A master storyteller moves on
Every town needs its storytellers, its raconteurs who can fill a silence with a story plucked from the ether, who can use the power of words to shape situations, to create pictures in minds, to instil the emotions of laughter and to lift the tastebuds of imaginations. Every town and community needs to have an image of itself shaped through its wordsmiths who polish the mirror and hold it up to ourselves. On Tuesday night, Galway lost one of its best exponents of this art when John Cunningham passed away.
As Galway passed from being a town to a city, it was people like John who chronicled that transformation with journalism of the highest quality from a man who was company of the highest quality.
While politicians have been beating a path to pay tribute to him over the past 24 hours, it was often with trepidation that they picked up his Deputy column on a Thursday and peeked inside to see if their best laid plans were unveiled for all to see. Maybe it was because he had a Tuam curiousity and a neck for asking the awkward question, but John Cunningham was able to spot a story a mile off and was not afraid about which feathers he would ruffle to get it.
He did this by applying lashings of commonsense onto a basic curiouslty and it is those principles that he passed on to the many students who arrive in front of him with naivety, and left rounded writers and broadcasters.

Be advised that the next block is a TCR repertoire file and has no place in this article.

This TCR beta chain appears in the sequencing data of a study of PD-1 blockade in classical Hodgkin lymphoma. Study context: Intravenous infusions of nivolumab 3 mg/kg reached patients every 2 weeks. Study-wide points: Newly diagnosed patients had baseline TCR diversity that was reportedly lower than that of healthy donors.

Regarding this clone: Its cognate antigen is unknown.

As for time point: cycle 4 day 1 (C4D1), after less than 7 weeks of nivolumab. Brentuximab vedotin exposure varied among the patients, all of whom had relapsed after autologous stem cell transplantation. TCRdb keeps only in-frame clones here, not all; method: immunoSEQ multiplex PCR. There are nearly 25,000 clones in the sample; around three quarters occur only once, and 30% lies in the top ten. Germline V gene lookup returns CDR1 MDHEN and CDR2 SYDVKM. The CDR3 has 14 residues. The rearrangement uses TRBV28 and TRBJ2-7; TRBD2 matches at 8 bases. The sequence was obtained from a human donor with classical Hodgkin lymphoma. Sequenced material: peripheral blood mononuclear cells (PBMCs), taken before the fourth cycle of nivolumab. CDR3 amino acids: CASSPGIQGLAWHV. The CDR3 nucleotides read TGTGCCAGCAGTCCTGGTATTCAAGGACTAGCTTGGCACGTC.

John was one of the last iconic editors who bridged the gap between the leap in technology that has transformed the media industry worldwide and endangered many of the traditional practices which it mimicked in its innovation. But John didn’t need his Twitter. Observing him in action over the years, mainly at great political gatherings, which were commonplace in Galway in days before our politician s were neutered, when local councils were not robbed of the experience of Ministers and senators and when things could actually be done, rather than merely be talked about, John was there, setting up his own social network, cornering some grassroot member who would gladly tell the story for the privilege of being seen with The Deputy, the political kingmaker.
John never really retired, he just moved from one role to another and was an active supporter of the Galway Science and Technology Festival which was blessed to have a communicator like himself as its spokesman.
Twice yearly, John and I would meet in a sort of clandestine arrangement away from prying eyes scoffing scones in the back of the GBC where we would discuss different aspects of vastly different media, like a bear and a rabbit, outlining each other’s difficulties with fur. I will miss those meetings, but above all, I will miss a Galway that does not have John Cunningham in its midst.
To his family, we extend our sympathies on the loss of the man who brought so much to their door, who filled their lives with awonderment for living and whomehe loved so much. And also to his colleagues in the Connacht Tribune. Newsroom are tight places, sort of familial, sort of dysfunctional, sort of crazy, and to a coterie of journalists and wordsmiths in the Tribune, John was a glue that held them together. Farewell, master wordsmith.
Ar dheis Dé go raibh a anam uasal.